Drinking a large iced coffee on the way to a tennis match is not prepping for optimum performance. Most of us don’t have time to structure our entire day around tennis, but let’s not forget that food is fuel. Even if you’re already committed to a healthy diet, a few targeted tweaks could pay dividends. The key is to maximize energy stores in the body with simple carbohydrates and lean proteins and to avoid slowing down the digestive process with fatty foods. (Eat smart the night before a tennis match. A fatty meal could leave you feeling sluggish the morning after, while a carbo load will top the body’s fuel tanks.) The USTA recommends eating a meal of carbs, protein and healthy fats three to four hours before a match (think a turkey sandwich, hummus and pita chips, scrambled eggs and cheese), adding a light carbohydrate-based snack about an hour before it’s time to play.)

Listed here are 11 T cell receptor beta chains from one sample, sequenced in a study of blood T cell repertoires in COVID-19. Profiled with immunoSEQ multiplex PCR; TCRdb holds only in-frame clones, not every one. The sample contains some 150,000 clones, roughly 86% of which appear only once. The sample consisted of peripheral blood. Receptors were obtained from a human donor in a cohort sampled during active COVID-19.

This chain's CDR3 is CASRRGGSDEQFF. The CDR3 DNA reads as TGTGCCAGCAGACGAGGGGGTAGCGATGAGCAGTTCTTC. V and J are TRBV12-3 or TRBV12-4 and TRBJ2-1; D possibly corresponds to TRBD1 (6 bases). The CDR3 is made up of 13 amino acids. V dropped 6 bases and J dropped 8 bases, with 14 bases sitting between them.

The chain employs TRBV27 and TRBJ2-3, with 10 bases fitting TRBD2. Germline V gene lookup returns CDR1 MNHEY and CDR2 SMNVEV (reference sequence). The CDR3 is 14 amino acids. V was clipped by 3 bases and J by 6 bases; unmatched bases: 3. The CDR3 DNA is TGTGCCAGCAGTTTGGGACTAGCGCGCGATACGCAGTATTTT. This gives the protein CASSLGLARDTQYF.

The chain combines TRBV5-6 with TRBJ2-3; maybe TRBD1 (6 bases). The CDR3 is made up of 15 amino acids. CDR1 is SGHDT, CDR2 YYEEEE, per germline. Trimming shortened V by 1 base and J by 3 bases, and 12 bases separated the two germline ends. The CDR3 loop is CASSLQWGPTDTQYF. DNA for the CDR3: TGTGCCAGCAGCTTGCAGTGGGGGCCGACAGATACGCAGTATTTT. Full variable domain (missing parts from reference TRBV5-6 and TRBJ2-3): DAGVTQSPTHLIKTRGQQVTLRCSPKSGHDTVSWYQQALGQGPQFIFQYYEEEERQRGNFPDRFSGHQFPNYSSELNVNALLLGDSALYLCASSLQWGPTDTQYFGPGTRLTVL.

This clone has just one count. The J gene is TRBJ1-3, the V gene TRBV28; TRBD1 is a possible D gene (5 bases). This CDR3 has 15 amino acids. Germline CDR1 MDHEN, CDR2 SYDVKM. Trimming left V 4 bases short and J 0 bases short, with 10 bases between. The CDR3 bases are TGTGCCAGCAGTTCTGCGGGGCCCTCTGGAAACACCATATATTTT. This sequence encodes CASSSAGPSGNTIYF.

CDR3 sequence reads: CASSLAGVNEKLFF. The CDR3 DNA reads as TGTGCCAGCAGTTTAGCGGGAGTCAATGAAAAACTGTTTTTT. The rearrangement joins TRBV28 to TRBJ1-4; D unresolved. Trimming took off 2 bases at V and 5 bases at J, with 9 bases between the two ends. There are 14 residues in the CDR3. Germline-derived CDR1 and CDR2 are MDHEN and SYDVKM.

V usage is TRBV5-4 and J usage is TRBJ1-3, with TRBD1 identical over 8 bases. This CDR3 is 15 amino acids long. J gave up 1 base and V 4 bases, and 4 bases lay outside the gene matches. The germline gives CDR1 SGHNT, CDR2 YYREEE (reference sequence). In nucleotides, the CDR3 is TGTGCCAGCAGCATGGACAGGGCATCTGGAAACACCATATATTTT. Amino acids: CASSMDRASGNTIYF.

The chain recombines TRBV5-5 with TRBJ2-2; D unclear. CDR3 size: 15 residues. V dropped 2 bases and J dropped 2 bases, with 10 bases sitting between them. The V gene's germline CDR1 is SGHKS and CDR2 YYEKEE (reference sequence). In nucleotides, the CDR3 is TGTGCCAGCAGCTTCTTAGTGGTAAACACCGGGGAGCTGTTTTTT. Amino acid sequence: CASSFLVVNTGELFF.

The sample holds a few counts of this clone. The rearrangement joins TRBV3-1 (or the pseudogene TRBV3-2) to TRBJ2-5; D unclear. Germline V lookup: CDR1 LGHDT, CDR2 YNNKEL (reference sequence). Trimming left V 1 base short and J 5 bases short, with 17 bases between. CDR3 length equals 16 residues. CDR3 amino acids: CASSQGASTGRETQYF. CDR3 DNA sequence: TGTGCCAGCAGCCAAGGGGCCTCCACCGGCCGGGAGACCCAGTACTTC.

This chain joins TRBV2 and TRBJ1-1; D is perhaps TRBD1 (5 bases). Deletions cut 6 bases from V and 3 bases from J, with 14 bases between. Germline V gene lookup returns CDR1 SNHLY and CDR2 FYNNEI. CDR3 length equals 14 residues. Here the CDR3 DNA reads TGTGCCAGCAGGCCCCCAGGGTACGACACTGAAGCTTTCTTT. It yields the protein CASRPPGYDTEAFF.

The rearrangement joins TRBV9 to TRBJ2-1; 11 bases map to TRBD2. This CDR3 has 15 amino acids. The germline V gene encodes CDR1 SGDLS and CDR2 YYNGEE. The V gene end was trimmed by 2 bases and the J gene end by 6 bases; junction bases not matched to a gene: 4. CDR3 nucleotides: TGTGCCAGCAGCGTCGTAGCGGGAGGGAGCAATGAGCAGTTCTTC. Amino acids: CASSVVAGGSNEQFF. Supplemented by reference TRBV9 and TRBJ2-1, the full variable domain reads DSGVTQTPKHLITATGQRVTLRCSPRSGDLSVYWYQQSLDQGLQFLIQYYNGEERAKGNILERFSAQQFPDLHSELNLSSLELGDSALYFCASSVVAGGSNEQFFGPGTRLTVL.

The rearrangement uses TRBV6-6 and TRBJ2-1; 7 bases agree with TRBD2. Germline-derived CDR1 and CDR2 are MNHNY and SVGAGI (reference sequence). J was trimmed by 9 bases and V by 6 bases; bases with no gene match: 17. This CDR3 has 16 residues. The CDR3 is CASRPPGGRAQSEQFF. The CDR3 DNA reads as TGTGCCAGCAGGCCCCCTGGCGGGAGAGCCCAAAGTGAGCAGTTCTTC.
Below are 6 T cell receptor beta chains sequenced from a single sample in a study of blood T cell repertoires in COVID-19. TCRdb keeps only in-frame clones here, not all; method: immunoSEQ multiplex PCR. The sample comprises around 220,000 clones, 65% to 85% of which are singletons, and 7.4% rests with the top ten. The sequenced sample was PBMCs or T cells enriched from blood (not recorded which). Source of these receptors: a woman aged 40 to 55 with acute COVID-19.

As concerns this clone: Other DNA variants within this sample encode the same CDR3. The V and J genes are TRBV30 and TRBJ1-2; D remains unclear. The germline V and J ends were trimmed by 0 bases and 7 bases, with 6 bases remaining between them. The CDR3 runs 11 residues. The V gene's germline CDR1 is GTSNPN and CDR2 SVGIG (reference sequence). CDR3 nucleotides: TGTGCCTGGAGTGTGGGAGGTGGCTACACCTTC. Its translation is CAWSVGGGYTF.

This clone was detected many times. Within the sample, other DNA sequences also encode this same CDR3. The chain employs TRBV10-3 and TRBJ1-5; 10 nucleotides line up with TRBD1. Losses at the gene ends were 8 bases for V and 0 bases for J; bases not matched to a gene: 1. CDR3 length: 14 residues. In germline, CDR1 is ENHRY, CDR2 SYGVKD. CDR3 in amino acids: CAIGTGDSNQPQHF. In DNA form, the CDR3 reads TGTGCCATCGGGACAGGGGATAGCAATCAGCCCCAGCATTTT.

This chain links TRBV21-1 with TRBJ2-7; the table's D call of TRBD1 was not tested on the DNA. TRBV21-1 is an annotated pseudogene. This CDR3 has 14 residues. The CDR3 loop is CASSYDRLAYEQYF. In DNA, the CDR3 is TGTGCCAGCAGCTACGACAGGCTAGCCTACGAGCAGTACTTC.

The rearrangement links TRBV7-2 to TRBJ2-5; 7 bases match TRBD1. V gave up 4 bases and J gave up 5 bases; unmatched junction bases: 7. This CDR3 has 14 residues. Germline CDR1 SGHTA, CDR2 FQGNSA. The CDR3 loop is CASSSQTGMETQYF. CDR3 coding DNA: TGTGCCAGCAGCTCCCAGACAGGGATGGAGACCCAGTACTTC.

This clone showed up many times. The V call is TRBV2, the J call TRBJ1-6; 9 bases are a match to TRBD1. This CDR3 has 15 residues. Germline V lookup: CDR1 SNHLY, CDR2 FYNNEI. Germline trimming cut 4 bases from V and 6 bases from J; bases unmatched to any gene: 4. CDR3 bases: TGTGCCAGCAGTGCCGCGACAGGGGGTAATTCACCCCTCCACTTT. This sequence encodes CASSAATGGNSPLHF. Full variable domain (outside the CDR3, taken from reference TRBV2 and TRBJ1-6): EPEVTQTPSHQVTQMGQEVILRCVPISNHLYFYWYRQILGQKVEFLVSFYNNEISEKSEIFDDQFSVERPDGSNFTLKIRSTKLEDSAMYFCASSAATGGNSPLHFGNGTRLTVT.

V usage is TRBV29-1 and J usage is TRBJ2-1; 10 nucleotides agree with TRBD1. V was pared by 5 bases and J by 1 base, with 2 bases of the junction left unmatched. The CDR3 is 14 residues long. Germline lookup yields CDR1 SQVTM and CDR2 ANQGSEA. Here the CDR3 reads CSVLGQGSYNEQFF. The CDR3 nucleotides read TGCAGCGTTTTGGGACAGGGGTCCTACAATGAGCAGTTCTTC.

And hydration is key—start slowly and sensibly hydrating hours, if not days, before a match. Drinking water on court isn’t enough.
We know our New Year’s resolutions should start on January 1 (or shortly thereafter, depending on how heartily we celebrated). But how? The best way is to set mini-goals. Start by adding a few more minutes to your cardio sessions. Fit an extra short workout (or two) into your week, targeting arm, leg or core strength. Attend a new exercise class that focuses on an interesting cross-training activity—maybe your doubles partner will want to join? As your fitness level increases, the easier it will be to keep going with your commitment. And the easier it will be to play your best tennis yet.